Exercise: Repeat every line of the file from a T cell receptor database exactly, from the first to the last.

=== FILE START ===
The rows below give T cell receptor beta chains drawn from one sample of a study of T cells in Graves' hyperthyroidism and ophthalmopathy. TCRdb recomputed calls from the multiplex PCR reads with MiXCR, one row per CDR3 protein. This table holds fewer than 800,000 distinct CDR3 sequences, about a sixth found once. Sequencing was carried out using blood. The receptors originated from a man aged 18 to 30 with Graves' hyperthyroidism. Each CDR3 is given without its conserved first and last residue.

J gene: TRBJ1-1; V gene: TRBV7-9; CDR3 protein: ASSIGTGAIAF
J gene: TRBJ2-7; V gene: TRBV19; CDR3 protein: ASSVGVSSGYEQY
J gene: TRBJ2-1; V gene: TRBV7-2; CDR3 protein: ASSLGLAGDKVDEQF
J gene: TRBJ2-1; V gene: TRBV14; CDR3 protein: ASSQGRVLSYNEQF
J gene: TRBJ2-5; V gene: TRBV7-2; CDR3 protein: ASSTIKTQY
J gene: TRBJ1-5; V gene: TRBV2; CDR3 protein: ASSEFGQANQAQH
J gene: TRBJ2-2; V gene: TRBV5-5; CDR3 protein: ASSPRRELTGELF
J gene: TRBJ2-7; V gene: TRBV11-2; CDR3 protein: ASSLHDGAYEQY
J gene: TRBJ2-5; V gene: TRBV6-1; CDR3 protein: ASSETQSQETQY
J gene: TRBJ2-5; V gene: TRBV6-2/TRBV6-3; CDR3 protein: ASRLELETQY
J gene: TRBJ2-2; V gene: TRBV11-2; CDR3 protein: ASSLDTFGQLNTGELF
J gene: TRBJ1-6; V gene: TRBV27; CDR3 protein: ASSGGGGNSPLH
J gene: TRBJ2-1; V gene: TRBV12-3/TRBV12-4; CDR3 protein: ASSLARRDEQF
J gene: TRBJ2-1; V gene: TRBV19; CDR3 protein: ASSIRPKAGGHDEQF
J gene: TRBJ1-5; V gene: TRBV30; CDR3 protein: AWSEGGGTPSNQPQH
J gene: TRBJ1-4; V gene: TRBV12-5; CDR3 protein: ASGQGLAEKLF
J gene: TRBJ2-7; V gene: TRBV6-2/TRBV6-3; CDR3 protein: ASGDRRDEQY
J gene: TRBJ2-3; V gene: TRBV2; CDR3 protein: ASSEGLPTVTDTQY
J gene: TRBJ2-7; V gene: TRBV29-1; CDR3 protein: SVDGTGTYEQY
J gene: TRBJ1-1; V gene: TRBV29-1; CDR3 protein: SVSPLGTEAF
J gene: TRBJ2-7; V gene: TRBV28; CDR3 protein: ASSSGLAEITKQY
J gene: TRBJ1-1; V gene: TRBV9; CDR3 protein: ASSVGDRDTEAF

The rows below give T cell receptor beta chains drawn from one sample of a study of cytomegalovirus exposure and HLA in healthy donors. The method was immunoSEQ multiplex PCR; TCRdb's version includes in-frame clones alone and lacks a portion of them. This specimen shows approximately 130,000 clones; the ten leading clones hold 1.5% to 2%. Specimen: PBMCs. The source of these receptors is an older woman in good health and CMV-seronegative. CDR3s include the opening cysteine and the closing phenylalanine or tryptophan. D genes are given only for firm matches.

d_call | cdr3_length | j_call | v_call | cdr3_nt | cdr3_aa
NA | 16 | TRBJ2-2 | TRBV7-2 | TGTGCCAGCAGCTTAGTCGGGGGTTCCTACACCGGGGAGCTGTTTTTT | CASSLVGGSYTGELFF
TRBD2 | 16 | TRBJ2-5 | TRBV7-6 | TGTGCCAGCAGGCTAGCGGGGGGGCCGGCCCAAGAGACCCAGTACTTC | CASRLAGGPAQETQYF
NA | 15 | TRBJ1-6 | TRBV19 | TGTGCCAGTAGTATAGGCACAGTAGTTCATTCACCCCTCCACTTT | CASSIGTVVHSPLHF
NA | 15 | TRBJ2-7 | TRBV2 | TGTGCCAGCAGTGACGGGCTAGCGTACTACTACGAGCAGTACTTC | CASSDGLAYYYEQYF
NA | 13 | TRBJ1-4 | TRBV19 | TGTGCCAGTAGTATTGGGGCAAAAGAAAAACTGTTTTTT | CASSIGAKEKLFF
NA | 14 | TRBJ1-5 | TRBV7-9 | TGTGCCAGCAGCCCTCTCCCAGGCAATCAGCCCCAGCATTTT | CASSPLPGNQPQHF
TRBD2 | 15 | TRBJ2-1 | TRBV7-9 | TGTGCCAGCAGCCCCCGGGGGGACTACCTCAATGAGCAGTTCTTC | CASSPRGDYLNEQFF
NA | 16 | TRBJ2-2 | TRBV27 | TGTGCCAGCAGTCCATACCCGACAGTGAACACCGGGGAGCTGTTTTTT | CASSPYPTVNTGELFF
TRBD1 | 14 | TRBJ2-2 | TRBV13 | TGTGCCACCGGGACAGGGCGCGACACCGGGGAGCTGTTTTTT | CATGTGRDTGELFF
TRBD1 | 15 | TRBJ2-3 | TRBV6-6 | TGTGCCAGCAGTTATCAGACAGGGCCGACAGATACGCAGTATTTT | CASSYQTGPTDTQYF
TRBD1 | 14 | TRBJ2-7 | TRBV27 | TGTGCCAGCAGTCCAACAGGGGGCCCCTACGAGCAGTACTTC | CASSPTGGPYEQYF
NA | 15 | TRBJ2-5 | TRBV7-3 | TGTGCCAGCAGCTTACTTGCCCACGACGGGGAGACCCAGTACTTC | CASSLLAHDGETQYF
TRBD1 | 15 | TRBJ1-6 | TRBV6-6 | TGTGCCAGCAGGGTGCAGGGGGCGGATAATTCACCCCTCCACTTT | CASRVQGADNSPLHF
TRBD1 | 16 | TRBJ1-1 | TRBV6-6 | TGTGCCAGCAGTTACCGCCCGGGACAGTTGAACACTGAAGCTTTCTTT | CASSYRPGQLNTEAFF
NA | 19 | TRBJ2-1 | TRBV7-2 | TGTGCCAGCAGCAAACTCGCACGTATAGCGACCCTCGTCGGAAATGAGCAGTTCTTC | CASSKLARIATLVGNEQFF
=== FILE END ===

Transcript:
The rows below give T cell receptor beta chains drawn from one sample of a study of T cells in Graves' hyperthyroidism and ophthalmopathy. TCRdb recomputed calls from the multiplex PCR reads with MiXCR, one row per CDR3 protein. This table holds fewer than 800,000 distinct CDR3 sequences, about a sixth found once. Sequencing was carried out using blood. The receptors originated from a man aged 18 to 30 with Graves' hyperthyroidism. Each CDR3 is given without its conserved first and last residue.

J gene: TRBJ1-1; V gene: TRBV7-9; CDR3 protein: ASSIGTGAIAF
J gene: TRBJ2-7; V gene: TRBV19; CDR3 protein: ASSVGVSSGYEQY
J gene: TRBJ2-1; V gene: TRBV7-2; CDR3 protein: ASSLGLAGDKVDEQF
J gene: TRBJ2-1; V gene: TRBV14; CDR3 protein: ASSQGRVLSYNEQF
J gene: TRBJ2-5; V gene: TRBV7-2; CDR3 protein: ASSTIKTQY
J gene: TRBJ1-5; V gene: TRBV2; CDR3 protein: ASSEFGQANQAQH
J gene: TRBJ2-2; V gene: TRBV5-5; CDR3 protein: ASSPRRELTGELF
J gene: TRBJ2-7; V gene: TRBV11-2; CDR3 protein: ASSLHDGAYEQY
J gene: TRBJ2-5; V gene: TRBV6-1; CDR3 protein: ASSETQSQETQY
J gene: TRBJ2-5; V gene: TRBV6-2/TRBV6-3; CDR3 protein: ASRLELETQY
J gene: TRBJ2-2; V gene: TRBV11-2; CDR3 protein: ASSLDTFGQLNTGELF
J gene: TRBJ1-6; V gene: TRBV27; CDR3 protein: ASSGGGGNSPLH
J gene: TRBJ2-1; V gene: TRBV12-3/TRBV12-4; CDR3 protein: ASSLARRDEQF
J gene: TRBJ2-1; V gene: TRBV19; CDR3 protein: ASSIRPKAGGHDEQF
J gene: TRBJ1-5; V gene: TRBV30; CDR3 protein: AWSEGGGTPSNQPQH
J gene: TRBJ1-4; V gene: TRBV12-5; CDR3 protein: ASGQGLAEKLF
J gene: TRBJ2-7; V gene: TRBV6-2/TRBV6-3; CDR3 protein: ASGDRRDEQY
J gene: TRBJ2-3; V gene: TRBV2; CDR3 protein: ASSEGLPTVTDTQY
J gene: TRBJ2-7; V gene: TRBV29-1; CDR3 protein: SVDGTGTYEQY
J gene: TRBJ1-1; V gene: TRBV29-1; CDR3 protein: SVSPLGTEAF
J gene: TRBJ2-7; V gene: TRBV28; CDR3 protein: ASSSGLAEITKQY
J gene: TRBJ1-1; V gene: TRBV9; CDR3 protein: ASSVGDRDTEAF

The rows below give T cell receptor beta chains drawn from one sample of a study of cytomegalovirus exposure and HLA in healthy donors. The method was immunoSEQ multiplex PCR; TCRdb's version includes in-frame clones alone and lacks a portion of them. This specimen shows approximately 130,000 clones; the ten leading clones hold 1.5% to 2%. Specimen: PBMCs. The source of these receptors is an older woman in good health and CMV-seronegative. CDR3s include the opening cysteine and the closing phenylalanine or tryptophan. D genes are given only for firm matches.

d_call | cdr3_length | j_call | v_call | cdr3_nt | cdr3_aa
NA | 16 | TRBJ2-2 | TRBV7-2 | TGTGCCAGCAGCTTAGTCGGGGGTTCCTACACCGGGGAGCTGTTTTTT | CASSLVGGSYTGELFF
TRBD2 | 16 | TRBJ2-5 | TRBV7-6 | TGTGCCAGCAGGCTAGCGGGGGGGCCGGCCCAAGAGACCCAGTACTTC | CASRLAGGPAQETQYF
NA | 15 | TRBJ1-6 | TRBV19 | TGTGCCAGTAGTATAGGCACAGTAGTTCATTCACCCCTCCACTTT | CASSIGTVVHSPLHF
NA | 15 | TRBJ2-7 | TRBV2 | TGTGCCAGCAGTGACGGGCTAGCGTACTACTACGAGCAGTACTTC | CASSDGLAYYYEQYF
NA | 13 | TRBJ1-4 | TRBV19 | TGTGCCAGTAGTATTGGGGCAAAAGAAAAACTGTTTTTT | CASSIGAKEKLFF
NA | 14 | TRBJ1-5 | TRBV7-9 | TGTGCCAGCAGCCCTCTCCCAGGCAATCAGCCCCAGCATTTT | CASSPLPGNQPQHF
TRBD2 | 15 | TRBJ2-1 | TRBV7-9 | TGTGCCAGCAGCCCCCGGGGGGACTACCTCAATGAGCAGTTCTTC | CASSPRGDYLNEQFF
NA | 16 | TRBJ2-2 | TRBV27 | TGTGCCAGCAGTCCATACCCGACAGTGAACACCGGGGAGCTGTTTTTT | CASSPYPTVNTGELFF
TRBD1 | 14 | TRBJ2-2 | TRBV13 | TGTGCCACCGGGACAGGGCGCGACACCGGGGAGCTGTTTTTT | CATGTGRDTGELFF
TRBD1 | 15 | TRBJ2-3 | TRBV6-6 | TGTGCCAGCAGTTATCAGACAGGGCCGACAGATACGCAGTATTTT | CASSYQTGPTDTQYF
TRBD1 | 14 | TRBJ2-7 | TRBV27 | TGTGCCAGCAGTCCAACAGGGGGCCCCTACGAGCAGTACTTC | CASSPTGGPYEQYF
NA | 15 | TRBJ2-5 | TRBV7-3 | TGTGCCAGCAGCTTACTTGCCCACGACGGGGAGACCCAGTACTTC | CASSLLAHDGETQYF
TRBD1 | 15 | TRBJ1-6 | TRBV6-6 | TGTGCCAGCAGGGTGCAGGGGGCGGATAATTCACCCCTCCACTTT | CASRVQGADNSPLHF
TRBD1 | 16 | TRBJ1-1 | TRBV6-6 | TGTGCCAGCAGTTACCGCCCGGGACAGTTGAACACTGAAGCTTTCTTT | CASSYRPGQLNTEAFF
NA | 19 | TRBJ2-1 | TRBV7-2 | TGTGCCAGCAGCAAACTCGCACGTATAGCGACCCTCGTCGGAAATGAGCAGTTCTTC | CASSKLARIATLVGNEQFF